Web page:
Antibiotic resistance: What is an antibiotic?

An antibiotic is a natural or synthetically made substance with the ability to kill bacteria or prevent it from multiplying. The discovery of antibiotics during the 20th century considerably reduced the rate of mortality since it made it possible to cure the majority of infectious diseases of bacterial origin. Each antibiotic works in a specific way; as with any drug, it is absorbed, transformed and eliminated by the body; undesirable effects may not depend on the dose administered (allergic reactions, toxicity for the kidneys, liver, digestive system and blood). Thus, certain antibiotics have contraindications (for infants, children, during pregnancy, for persons with kidney and liver ailments, allergies, etc). These undesirable effects are taken into account during the assessment of the application to market the product.
Most of the antibiotics available are used in both human and veterinary medicine, although some families are specific.

What is antibiotic resistance and what are the consequences?

An antibiotic has a spectrum of activity defined as the list of bacterial species considered susceptible to a given concentration of the antibiotic that are affected at the site of activity during a well-tolerated treatment in a human being or animal. Natural resistance refers to bacterial species whose strains are not inhibited or killed at these concentration levels. In the case of normally sensitive bacterial species, some strains may become resistant by acquiring a resistance mechanism further to one or more gene mutation(s) or by acquiring a resistance gene carried by a vector capable of transferring between bacteria of the same species or different species. These acquisition phenomena are natural and demonstrate the capacity of the bacterial world to adapt to evolving ecosystems.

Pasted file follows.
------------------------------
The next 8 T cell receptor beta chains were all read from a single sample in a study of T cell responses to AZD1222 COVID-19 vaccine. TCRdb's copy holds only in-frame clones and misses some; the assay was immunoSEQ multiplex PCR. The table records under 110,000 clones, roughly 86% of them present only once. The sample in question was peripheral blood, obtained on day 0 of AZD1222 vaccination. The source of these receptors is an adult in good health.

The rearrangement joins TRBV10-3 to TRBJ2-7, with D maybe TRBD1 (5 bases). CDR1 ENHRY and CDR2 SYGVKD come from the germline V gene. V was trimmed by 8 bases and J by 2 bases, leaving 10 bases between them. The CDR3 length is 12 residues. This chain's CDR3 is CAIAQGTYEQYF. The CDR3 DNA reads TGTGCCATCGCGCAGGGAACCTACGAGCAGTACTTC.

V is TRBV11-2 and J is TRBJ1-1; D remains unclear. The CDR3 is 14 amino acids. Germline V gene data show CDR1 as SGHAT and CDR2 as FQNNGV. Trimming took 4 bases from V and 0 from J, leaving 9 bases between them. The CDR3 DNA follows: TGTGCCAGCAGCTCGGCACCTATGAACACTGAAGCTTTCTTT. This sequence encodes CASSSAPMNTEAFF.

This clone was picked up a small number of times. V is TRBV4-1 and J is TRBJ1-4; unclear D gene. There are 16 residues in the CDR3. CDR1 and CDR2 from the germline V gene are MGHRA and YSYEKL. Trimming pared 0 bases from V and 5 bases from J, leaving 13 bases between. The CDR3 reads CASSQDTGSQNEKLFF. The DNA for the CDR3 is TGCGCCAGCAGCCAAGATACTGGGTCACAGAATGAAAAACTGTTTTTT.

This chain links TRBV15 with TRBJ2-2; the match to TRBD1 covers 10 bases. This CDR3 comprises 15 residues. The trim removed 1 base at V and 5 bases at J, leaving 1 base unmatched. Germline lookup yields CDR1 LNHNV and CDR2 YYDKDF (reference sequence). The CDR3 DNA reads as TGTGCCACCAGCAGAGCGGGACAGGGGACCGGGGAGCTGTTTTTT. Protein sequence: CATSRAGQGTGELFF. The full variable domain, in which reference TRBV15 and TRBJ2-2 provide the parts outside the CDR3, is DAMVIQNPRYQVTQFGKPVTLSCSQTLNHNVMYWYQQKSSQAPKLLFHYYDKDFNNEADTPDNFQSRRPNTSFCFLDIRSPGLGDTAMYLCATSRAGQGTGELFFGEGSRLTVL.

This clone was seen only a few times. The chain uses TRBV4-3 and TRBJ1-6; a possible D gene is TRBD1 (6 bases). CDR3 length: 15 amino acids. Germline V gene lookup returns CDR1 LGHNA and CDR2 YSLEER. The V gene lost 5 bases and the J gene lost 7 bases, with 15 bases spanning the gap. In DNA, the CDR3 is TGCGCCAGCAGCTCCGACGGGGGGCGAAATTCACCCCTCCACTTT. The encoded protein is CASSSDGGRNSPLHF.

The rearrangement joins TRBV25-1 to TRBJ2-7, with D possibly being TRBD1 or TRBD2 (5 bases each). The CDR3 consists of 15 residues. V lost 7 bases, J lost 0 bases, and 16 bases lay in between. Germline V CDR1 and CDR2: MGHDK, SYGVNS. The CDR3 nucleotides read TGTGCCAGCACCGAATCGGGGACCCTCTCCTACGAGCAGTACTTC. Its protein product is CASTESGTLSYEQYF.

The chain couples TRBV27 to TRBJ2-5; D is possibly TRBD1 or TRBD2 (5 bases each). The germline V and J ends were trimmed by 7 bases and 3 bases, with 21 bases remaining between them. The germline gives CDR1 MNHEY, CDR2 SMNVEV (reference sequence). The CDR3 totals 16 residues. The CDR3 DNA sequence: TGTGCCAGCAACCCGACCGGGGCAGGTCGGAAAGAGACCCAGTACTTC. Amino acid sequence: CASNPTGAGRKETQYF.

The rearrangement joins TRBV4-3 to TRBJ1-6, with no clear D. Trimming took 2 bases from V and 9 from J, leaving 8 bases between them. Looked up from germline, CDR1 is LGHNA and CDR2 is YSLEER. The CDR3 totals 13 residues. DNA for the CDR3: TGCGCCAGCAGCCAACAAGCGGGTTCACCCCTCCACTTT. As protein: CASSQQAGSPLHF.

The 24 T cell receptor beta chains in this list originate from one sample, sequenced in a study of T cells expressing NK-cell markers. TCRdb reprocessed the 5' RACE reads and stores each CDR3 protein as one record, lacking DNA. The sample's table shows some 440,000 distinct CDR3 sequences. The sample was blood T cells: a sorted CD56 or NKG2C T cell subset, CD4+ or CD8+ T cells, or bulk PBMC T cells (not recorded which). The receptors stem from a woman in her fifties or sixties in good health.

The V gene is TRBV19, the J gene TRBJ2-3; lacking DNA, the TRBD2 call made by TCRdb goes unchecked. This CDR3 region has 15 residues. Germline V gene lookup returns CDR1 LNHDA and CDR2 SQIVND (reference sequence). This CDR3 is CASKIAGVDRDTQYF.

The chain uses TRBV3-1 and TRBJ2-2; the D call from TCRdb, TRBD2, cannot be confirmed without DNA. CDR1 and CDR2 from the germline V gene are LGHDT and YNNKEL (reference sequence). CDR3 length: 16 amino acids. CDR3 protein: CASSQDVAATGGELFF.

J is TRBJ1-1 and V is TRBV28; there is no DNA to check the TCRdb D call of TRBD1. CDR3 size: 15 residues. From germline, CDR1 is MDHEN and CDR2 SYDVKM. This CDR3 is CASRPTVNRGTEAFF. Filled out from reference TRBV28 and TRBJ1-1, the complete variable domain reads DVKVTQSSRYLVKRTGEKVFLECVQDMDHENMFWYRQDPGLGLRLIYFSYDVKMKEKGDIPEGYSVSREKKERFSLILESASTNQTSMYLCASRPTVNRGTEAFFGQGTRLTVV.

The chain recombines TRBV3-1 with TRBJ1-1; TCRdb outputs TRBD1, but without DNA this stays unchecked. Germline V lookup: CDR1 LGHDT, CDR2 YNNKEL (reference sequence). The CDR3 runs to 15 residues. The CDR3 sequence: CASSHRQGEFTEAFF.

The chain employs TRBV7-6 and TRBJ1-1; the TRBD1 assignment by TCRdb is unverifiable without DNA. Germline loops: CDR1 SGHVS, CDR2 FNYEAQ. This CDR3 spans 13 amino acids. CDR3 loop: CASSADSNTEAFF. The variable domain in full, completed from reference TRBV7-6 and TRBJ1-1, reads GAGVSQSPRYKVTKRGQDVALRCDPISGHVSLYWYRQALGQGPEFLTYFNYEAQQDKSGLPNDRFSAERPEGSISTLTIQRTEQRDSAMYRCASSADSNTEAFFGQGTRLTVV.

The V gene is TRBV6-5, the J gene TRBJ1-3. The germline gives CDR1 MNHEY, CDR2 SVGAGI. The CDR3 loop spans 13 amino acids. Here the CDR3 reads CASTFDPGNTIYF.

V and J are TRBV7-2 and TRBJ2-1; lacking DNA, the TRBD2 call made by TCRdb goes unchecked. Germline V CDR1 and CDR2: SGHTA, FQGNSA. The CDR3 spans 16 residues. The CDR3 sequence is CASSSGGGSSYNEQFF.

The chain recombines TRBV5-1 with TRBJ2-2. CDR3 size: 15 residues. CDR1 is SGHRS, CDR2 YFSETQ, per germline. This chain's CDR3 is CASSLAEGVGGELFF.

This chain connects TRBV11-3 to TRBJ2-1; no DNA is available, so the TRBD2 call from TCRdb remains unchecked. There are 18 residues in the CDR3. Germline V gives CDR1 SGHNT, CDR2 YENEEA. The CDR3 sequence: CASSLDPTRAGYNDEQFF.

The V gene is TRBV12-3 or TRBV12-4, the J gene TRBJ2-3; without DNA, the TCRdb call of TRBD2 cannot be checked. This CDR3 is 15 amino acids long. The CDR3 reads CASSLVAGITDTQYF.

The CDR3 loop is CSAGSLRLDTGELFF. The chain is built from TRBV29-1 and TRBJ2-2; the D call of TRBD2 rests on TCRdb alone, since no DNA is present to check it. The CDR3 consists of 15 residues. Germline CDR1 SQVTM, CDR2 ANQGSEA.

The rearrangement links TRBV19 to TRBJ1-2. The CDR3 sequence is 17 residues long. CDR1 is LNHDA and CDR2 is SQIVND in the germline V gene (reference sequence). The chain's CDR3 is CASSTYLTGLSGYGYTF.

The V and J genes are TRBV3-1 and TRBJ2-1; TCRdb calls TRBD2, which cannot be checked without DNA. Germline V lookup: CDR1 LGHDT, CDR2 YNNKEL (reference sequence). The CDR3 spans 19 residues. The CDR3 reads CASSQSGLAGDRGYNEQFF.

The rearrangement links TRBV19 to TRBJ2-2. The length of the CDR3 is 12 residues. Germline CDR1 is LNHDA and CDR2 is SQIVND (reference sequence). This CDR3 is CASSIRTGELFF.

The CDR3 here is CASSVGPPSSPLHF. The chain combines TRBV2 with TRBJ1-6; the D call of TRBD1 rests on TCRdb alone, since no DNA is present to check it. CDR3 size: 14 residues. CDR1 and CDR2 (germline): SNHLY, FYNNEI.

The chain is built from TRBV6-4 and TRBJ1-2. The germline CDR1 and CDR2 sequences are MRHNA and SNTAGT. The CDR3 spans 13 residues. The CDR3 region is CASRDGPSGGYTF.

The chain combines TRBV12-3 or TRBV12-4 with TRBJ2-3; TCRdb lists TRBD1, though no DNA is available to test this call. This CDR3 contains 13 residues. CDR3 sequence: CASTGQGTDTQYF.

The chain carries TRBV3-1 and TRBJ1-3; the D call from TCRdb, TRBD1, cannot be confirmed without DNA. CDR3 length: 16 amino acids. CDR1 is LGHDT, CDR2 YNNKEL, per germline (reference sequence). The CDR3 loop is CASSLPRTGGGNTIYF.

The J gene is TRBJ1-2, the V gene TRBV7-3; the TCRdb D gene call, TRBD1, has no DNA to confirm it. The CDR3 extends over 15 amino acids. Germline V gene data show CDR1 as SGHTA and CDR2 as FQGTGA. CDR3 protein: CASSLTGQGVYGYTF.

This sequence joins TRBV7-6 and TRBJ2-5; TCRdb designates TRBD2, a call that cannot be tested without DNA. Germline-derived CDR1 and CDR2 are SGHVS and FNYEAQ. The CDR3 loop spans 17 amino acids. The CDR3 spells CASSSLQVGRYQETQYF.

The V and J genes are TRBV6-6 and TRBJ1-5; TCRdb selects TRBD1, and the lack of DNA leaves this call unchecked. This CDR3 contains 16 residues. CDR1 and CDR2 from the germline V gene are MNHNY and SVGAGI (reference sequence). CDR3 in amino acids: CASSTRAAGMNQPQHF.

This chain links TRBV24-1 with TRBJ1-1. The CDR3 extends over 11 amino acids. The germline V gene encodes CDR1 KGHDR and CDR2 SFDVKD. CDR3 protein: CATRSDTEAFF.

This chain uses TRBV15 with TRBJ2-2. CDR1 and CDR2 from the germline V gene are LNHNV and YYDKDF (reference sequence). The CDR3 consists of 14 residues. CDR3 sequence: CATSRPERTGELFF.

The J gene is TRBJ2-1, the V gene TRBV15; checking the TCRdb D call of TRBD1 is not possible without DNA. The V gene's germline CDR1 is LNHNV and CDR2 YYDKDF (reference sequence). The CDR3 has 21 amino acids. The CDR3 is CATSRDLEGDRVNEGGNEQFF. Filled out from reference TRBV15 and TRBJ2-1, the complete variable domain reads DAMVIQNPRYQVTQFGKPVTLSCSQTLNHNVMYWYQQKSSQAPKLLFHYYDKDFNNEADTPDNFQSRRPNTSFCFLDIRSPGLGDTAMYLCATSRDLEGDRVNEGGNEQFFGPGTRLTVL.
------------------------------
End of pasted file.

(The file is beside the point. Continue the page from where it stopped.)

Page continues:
The development of resistance to antibiotics is a major issue in Europe in terms of human and animal health because it reduces the possibilities of treatment in the event of an infection.
Several recently published works concerning human infections caused by bacteria of animal origin (particularly
Salmonella and Campylobacter infections) show that resistance with regard to antibiotics used in human medicine increases morbidity and mortality among patients.

On 1 July 2010, AFSSA and AFSSET merged to create ANSES, French Agency for Food, Environment and Occupational Health Safety.

October 2010
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